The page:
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TWN Info Service on WTO and Trade Issues (June07/05)

13 June 2007


Agriculture talks "positive" but still not enough

On 30 May, the chair of WTO's agriculture negotiations said at a meeting that consultations among over 20 key delegations on all the main areas of the agriculture negotiations proved ''slightly more positive than I was expecting'', but still not enough to indicate where agreement might be reached.

According to trade officials, among the topics that Falconer identified as particularly constructive in his consultations were some aspects of food aid and state trading exporting enterprises, and "special products".

Falconer was reporting to the full membership on talks that began on 22 May and was spread over more than a week. The talks covered issues on all three pillars of the agriculture negotiations (export competition, domestic support and market access) that were outlined in the first installment of his Challenges Paper.

Below is a report on this meeting.  It appeared in SUNS on 1 June.

With best wishes
Martin Khor
TWN

Agriculture Talks 'more positive than expected', but still not enough

By Kanaga Raja (SUNS), Geneva, 31 May 2007

Consultations among over twenty key delegations on all the main areas of the agriculture negotiations proved ''slightly more positive than I was expecting'', but still not enough to indicate where agreement might be reached, said the Chair of the agriculture negotiations at the WTO in his briefing to delegations Wednesday afternoon.

"That's pretty good," Ambassador Crawford Falconer of New Zealand said at an informal meeting of the Special Session of the Committee on Agriculture. "But at this stage, we needed something that was spectacularly good."

According to trade officials, among the topics that Falconer identified as particularly constructive in his consultations were some aspects of food aid and state trading exporting enterprises, and "special products".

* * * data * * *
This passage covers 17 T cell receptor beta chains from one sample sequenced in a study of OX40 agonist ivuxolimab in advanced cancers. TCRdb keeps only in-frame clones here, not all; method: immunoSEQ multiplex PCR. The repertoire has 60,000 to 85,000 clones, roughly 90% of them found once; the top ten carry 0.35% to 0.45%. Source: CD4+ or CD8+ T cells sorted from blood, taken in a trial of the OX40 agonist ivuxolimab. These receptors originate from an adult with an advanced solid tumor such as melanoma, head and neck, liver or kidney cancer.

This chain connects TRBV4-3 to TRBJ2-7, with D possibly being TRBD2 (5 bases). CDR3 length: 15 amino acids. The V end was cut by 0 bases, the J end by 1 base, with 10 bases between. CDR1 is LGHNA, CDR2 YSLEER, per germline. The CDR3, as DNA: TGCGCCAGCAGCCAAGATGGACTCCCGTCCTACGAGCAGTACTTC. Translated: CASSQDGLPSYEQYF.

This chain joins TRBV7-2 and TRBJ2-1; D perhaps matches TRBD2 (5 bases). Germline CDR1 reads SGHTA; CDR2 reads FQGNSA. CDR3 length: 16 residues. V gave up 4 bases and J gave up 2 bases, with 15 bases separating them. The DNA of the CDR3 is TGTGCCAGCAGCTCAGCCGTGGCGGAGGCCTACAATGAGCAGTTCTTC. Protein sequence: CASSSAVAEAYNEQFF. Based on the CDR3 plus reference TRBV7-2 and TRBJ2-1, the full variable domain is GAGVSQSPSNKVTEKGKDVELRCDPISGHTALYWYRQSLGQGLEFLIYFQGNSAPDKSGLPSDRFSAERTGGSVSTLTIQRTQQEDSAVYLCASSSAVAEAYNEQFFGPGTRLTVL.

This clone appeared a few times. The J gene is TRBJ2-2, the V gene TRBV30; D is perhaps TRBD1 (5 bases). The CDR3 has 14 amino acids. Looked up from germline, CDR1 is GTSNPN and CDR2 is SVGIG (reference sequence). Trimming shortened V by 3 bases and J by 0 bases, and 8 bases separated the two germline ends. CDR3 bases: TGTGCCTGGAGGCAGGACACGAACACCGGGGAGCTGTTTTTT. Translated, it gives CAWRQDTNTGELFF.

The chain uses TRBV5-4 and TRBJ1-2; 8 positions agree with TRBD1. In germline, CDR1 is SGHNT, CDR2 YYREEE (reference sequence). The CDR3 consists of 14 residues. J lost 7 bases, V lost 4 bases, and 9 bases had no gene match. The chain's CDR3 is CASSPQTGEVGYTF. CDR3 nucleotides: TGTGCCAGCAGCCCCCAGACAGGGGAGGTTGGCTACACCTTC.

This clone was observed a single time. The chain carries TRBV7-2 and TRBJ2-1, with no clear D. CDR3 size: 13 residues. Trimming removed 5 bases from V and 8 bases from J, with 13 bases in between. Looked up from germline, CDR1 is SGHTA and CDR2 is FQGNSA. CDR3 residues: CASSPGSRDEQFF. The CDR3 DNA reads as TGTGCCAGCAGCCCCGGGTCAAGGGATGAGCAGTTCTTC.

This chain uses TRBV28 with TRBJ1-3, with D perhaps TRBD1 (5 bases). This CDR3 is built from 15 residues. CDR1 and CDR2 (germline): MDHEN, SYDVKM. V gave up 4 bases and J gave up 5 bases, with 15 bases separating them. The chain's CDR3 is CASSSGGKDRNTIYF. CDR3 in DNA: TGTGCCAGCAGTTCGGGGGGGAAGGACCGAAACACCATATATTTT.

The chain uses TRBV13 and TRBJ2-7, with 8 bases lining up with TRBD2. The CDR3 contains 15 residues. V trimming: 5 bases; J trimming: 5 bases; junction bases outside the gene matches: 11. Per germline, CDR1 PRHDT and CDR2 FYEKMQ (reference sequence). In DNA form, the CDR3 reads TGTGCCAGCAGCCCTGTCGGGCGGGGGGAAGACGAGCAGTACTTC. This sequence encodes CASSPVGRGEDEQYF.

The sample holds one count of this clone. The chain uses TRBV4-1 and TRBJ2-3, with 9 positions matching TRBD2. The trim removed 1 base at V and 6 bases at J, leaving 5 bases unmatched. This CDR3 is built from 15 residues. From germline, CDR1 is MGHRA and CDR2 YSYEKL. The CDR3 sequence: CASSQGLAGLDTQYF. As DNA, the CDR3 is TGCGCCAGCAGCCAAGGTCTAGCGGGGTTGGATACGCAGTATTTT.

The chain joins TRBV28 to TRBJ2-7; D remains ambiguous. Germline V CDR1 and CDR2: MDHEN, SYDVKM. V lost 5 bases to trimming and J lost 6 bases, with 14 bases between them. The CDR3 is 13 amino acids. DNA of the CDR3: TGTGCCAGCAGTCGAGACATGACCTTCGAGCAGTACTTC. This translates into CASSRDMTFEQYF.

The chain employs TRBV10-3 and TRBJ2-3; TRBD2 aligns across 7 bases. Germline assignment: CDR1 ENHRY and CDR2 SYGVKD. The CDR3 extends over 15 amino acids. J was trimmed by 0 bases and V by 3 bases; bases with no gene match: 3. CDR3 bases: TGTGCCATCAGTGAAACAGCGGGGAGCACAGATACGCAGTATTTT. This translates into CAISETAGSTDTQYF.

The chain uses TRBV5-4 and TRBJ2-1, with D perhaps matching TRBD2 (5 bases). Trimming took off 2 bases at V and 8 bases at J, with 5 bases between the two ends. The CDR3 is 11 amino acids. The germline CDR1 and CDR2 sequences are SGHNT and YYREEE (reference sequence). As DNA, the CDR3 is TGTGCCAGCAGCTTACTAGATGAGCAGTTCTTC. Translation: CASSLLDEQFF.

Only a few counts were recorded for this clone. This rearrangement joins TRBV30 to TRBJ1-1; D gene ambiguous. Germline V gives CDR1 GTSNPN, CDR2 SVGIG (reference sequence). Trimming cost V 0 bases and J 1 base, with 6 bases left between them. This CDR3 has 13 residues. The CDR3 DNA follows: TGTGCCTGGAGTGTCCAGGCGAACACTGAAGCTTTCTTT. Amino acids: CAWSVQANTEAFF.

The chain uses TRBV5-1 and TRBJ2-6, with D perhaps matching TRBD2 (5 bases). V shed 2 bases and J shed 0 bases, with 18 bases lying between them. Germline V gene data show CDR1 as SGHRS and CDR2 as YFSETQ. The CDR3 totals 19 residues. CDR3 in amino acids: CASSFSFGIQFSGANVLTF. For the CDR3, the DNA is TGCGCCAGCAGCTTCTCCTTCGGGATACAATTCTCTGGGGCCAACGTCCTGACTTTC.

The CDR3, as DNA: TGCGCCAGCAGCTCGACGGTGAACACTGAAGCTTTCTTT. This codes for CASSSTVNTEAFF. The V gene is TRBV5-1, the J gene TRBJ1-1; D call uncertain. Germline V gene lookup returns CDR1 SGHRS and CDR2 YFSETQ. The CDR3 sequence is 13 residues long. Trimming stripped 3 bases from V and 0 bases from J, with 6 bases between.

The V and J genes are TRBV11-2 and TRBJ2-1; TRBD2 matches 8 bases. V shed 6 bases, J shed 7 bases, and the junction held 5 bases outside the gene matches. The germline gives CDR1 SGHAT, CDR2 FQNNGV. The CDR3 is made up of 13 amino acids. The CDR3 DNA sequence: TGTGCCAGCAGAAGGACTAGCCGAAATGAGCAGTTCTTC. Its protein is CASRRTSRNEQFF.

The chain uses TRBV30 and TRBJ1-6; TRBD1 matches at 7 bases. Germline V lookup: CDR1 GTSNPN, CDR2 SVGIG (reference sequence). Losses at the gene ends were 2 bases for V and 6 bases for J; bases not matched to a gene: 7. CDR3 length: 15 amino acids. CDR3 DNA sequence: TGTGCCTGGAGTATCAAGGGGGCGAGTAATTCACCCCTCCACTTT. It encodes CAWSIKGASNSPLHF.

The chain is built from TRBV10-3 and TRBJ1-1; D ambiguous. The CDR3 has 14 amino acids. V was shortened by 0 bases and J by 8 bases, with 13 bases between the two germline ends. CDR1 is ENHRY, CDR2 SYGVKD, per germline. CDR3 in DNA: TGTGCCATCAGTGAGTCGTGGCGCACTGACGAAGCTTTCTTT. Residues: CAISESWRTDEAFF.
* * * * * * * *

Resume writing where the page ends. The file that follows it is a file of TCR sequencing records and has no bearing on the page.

But even where members are more open to each others' ideas, he will still have to guess where feasible compromises might lie, Falconer said.

Falconer was reporting to the full membership on talks that began on 22 May and was spread over more than a week. The talks covered issues on all three pillars of the agriculture negotiations (export competition, domestic support and market access) that were outlined in the first installment of his Challenges Paper.

He had issued the first installment on 30 April, and this was widely criticized subsequently by both developed and developing countries at an informal agriculture meeting on 7 May.

The Chair will be holding further consultations on 1 June on the second installment of his Challenges Paper. The paper was issued on the evening of 25 May.

The second installment covers issues such as the special safeguard mechanism for developing countries; tropical and diversification products; small and vulnerable economies; the Green Box; least-developed countries; market access for cotton; recently acceded members; tariff escalation; tariff simplification; preferences; commodities; and other issues.

According to Falconer, following the discussions on 1 June, he will hold at least one more open-ended informal meeting and possibly some smaller group consultations on technical issues (such as export credits, cotton, and indicators that developing countries use to select "special products"), before circulating a revision of his 2006 draft "modalities" text in the second half of June.

A lot more work is still needed but most of that will have to be done after the revision is circulated, Falconer told delegations.

Falconer also cautioned that the talks are "pretty much out of time" if members are to follow their current timetable - they want "modalities" (formulas for cutting tariffs and subsidies and other technical details) to be agreed by the summer break.

The seven half-day sessions of consultations among twenty or more delegations covered export competition (including export subsidies), domestic support and market access.

(Export competition was discussed on 22-23 May, domestic support on 24-25 May, and market access on 29-30 May.)

The focus was on topics included in the first installment of the Challenges Paper, said Falconer.

According to trade officials, the delegations were carefully picked to represent all coalitions and key players in the agriculture negotiations.

(According to a trade diplomat who followed the consultations, the countries that were involved in the discussions on export competition and domestic support were Argentina, Australia, Brazil, Canada, China, the EC, Egypt, India, Indonesia, Jamaica, Japan, Kenya, Korea, Malaysia, New Zealand, Norway, Philippines, Switzerland, Uganda, the US and Zambia; Costa Rica, Dominican Republic, Mexico, Thailand, Trinidad and Tobago, and Uruguay joined during the discussions on market access.)